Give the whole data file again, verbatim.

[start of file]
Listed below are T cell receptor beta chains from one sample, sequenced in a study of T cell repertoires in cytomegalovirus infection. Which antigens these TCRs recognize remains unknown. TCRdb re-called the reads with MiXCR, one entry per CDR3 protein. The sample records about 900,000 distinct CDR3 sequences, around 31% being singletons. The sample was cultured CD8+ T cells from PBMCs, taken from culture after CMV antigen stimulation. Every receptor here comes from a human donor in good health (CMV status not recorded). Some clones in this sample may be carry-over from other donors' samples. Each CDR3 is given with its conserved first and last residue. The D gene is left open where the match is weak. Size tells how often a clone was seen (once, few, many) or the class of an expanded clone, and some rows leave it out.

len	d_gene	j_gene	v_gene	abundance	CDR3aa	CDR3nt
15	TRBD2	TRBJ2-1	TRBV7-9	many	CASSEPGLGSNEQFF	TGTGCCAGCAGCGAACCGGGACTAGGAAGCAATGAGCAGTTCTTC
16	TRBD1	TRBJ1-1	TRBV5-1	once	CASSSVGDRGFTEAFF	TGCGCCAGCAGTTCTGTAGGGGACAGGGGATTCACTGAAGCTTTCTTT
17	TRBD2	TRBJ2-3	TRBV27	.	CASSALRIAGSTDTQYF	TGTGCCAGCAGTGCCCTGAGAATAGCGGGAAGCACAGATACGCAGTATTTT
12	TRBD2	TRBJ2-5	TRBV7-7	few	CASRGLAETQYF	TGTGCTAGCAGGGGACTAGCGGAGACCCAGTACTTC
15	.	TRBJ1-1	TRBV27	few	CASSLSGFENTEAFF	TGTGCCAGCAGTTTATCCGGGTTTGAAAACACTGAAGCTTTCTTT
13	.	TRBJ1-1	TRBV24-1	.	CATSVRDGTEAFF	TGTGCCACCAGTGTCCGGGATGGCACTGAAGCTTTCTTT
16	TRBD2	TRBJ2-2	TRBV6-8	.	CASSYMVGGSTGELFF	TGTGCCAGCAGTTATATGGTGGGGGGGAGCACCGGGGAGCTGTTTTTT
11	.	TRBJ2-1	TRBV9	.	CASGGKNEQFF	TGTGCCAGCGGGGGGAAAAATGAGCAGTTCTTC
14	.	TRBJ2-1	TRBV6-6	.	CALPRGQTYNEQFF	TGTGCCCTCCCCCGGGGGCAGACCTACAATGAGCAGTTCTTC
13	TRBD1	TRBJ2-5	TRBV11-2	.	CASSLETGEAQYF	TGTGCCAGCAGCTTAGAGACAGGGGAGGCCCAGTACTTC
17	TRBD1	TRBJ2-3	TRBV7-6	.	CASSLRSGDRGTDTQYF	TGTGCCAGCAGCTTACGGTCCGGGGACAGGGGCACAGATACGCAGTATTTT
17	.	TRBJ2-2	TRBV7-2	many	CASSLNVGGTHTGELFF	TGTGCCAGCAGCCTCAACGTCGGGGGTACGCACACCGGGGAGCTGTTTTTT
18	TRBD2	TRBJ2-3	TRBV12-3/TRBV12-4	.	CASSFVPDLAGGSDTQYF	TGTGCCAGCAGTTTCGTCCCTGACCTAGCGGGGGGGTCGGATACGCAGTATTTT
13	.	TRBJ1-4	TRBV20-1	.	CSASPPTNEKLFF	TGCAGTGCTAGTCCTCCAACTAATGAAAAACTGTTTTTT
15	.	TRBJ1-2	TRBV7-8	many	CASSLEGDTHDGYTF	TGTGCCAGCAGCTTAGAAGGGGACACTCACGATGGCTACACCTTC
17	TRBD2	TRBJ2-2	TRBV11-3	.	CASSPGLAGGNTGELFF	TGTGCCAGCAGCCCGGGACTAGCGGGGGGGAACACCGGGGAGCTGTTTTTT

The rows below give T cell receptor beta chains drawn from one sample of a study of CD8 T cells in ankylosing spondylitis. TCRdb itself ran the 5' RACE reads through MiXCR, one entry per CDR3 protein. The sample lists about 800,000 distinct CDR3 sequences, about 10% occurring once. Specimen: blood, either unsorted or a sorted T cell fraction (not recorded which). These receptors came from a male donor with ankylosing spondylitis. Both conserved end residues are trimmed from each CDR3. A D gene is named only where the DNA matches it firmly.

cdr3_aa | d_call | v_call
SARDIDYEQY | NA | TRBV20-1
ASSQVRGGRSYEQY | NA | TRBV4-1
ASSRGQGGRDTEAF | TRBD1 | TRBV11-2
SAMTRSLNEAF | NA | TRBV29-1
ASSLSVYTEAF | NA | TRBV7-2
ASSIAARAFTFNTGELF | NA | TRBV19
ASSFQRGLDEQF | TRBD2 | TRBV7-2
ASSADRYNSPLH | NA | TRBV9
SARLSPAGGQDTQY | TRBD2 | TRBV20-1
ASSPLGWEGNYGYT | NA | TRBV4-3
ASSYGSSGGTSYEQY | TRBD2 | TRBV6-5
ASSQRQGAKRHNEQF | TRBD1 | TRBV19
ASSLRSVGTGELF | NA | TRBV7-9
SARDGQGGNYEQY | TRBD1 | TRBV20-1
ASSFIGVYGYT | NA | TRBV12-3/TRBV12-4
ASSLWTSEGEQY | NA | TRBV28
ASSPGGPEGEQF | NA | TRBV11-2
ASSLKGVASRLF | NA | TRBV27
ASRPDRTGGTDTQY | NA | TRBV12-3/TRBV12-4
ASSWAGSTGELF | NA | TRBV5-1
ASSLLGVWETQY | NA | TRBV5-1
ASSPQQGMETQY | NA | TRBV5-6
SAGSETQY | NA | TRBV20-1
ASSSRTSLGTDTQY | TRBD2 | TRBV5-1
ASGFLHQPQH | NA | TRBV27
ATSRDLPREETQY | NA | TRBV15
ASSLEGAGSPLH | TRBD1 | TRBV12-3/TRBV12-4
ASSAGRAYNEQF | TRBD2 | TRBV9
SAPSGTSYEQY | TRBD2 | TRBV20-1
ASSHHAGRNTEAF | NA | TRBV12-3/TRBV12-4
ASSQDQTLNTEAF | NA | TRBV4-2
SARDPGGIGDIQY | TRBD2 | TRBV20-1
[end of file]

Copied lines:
Listed below are T cell receptor beta chains from one sample, sequenced in a study of T cell repertoires in cytomegalovirus infection. Which antigens these TCRs recognize remains unknown. TCRdb re-called the reads with MiXCR, one entry per CDR3 protein. The sample records about 900,000 distinct CDR3 sequences, around 31% being singletons. The sample was cultured CD8+ T cells from PBMCs, taken from culture after CMV antigen stimulation. Every receptor here comes from a human donor in good health (CMV status not recorded). Some clones in this sample may be carry-over from other donors' samples. Each CDR3 is given with its conserved first and last residue. The D gene is left open where the match is weak. Size tells how often a clone was seen (once, few, many) or the class of an expanded clone, and some rows leave it out.

len	d_gene	j_gene	v_gene	abundance	CDR3aa	CDR3nt
15	TRBD2	TRBJ2-1	TRBV7-9	many	CASSEPGLGSNEQFF	TGTGCCAGCAGCGAACCGGGACTAGGAAGCAATGAGCAGTTCTTC
16	TRBD1	TRBJ1-1	TRBV5-1	once	CASSSVGDRGFTEAFF	TGCGCCAGCAGTTCTGTAGGGGACAGGGGATTCACTGAAGCTTTCTTT
17	TRBD2	TRBJ2-3	TRBV27	.	CASSALRIAGSTDTQYF	TGTGCCAGCAGTGCCCTGAGAATAGCGGGAAGCACAGATACGCAGTATTTT
12	TRBD2	TRBJ2-5	TRBV7-7	few	CASRGLAETQYF	TGTGCTAGCAGGGGACTAGCGGAGACCCAGTACTTC
15	.	TRBJ1-1	TRBV27	few	CASSLSGFENTEAFF	TGTGCCAGCAGTTTATCCGGGTTTGAAAACACTGAAGCTTTCTTT
13	.	TRBJ1-1	TRBV24-1	.	CATSVRDGTEAFF	TGTGCCACCAGTGTCCGGGATGGCACTGAAGCTTTCTTT
16	TRBD2	TRBJ2-2	TRBV6-8	.	CASSYMVGGSTGELFF	TGTGCCAGCAGTTATATGGTGGGGGGGAGCACCGGGGAGCTGTTTTTT
11	.	TRBJ2-1	TRBV9	.	CASGGKNEQFF	TGTGCCAGCGGGGGGAAAAATGAGCAGTTCTTC
14	.	TRBJ2-1	TRBV6-6	.	CALPRGQTYNEQFF	TGTGCCCTCCCCCGGGGGCAGACCTACAATGAGCAGTTCTTC
13	TRBD1	TRBJ2-5	TRBV11-2	.	CASSLETGEAQYF	TGTGCCAGCAGCTTAGAGACAGGGGAGGCCCAGTACTTC
17	TRBD1	TRBJ2-3	TRBV7-6	.	CASSLRSGDRGTDTQYF	TGTGCCAGCAGCTTACGGTCCGGGGACAGGGGCACAGATACGCAGTATTTT
17	.	TRBJ2-2	TRBV7-2	many	CASSLNVGGTHTGELFF	TGTGCCAGCAGCCTCAACGTCGGGGGTACGCACACCGGGGAGCTGTTTTTT
18	TRBD2	TRBJ2-3	TRBV12-3/TRBV12-4	.	CASSFVPDLAGGSDTQYF	TGTGCCAGCAGTTTCGTCCCTGACCTAGCGGGGGGGTCGGATACGCAGTATTTT
13	.	TRBJ1-4	TRBV20-1	.	CSASPPTNEKLFF	TGCAGTGCTAGTCCTCCAACTAATGAAAAACTGTTTTTT
15	.	TRBJ1-2	TRBV7-8	many	CASSLEGDTHDGYTF	TGTGCCAGCAGCTTAGAAGGGGACACTCACGATGGCTACACCTTC
17	TRBD2	TRBJ2-2	TRBV11-3	.	CASSPGLAGGNTGELFF	TGTGCCAGCAGCCCGGGACTAGCGGGGGGGAACACCGGGGAGCTGTTTTTT

The rows below give T cell receptor beta chains drawn from one sample of a study of CD8 T cells in ankylosing spondylitis. TCRdb itself ran the 5' RACE reads through MiXCR, one entry per CDR3 protein. The sample lists about 800,000 distinct CDR3 sequences, about 10% occurring once. Specimen: blood, either unsorted or a sorted T cell fraction (not recorded which). These receptors came from a male donor with ankylosing spondylitis. Both conserved end residues are trimmed from each CDR3. A D gene is named only where the DNA matches it firmly.

cdr3_aa | d_call | v_call
SARDIDYEQY | NA | TRBV20-1
ASSQVRGGRSYEQY | NA | TRBV4-1
ASSRGQGGRDTEAF | TRBD1 | TRBV11-2
SAMTRSLNEAF | NA | TRBV29-1
ASSLSVYTEAF | NA | TRBV7-2
ASSIAARAFTFNTGELF | NA | TRBV19
ASSFQRGLDEQF | TRBD2 | TRBV7-2
ASSADRYNSPLH | NA | TRBV9
SARLSPAGGQDTQY | TRBD2 | TRBV20-1
ASSPLGWEGNYGYT | NA | TRBV4-3
ASSYGSSGGTSYEQY | TRBD2 | TRBV6-5
ASSQRQGAKRHNEQF | TRBD1 | TRBV19
ASSLRSVGTGELF | NA | TRBV7-9
SARDGQGGNYEQY | TRBD1 | TRBV20-1
ASSFIGVYGYT | NA | TRBV12-3/TRBV12-4
ASSLWTSEGEQY | NA | TRBV28
ASSPGGPEGEQF | NA | TRBV11-2
ASSLKGVASRLF | NA | TRBV27
ASRPDRTGGTDTQY | NA | TRBV12-3/TRBV12-4
ASSWAGSTGELF | NA | TRBV5-1
ASSLLGVWETQY | NA | TRBV5-1
ASSPQQGMETQY | NA | TRBV5-6
SAGSETQY | NA | TRBV20-1
ASSSRTSLGTDTQY | TRBD2 | TRBV5-1
ASGFLHQPQH | NA | TRBV27
ATSRDLPREETQY | NA | TRBV15
ASSLEGAGSPLH | TRBD1 | TRBV12-3/TRBV12-4
ASSAGRAYNEQF | TRBD2 | TRBV9
SAPSGTSYEQY | TRBD2 | TRBV20-1
ASSHHAGRNTEAF | NA | TRBV12-3/TRBV12-4
ASSQDQTLNTEAF | NA | TRBV4-2
SARDPGGIGDIQY | TRBD2 | TRBV20-1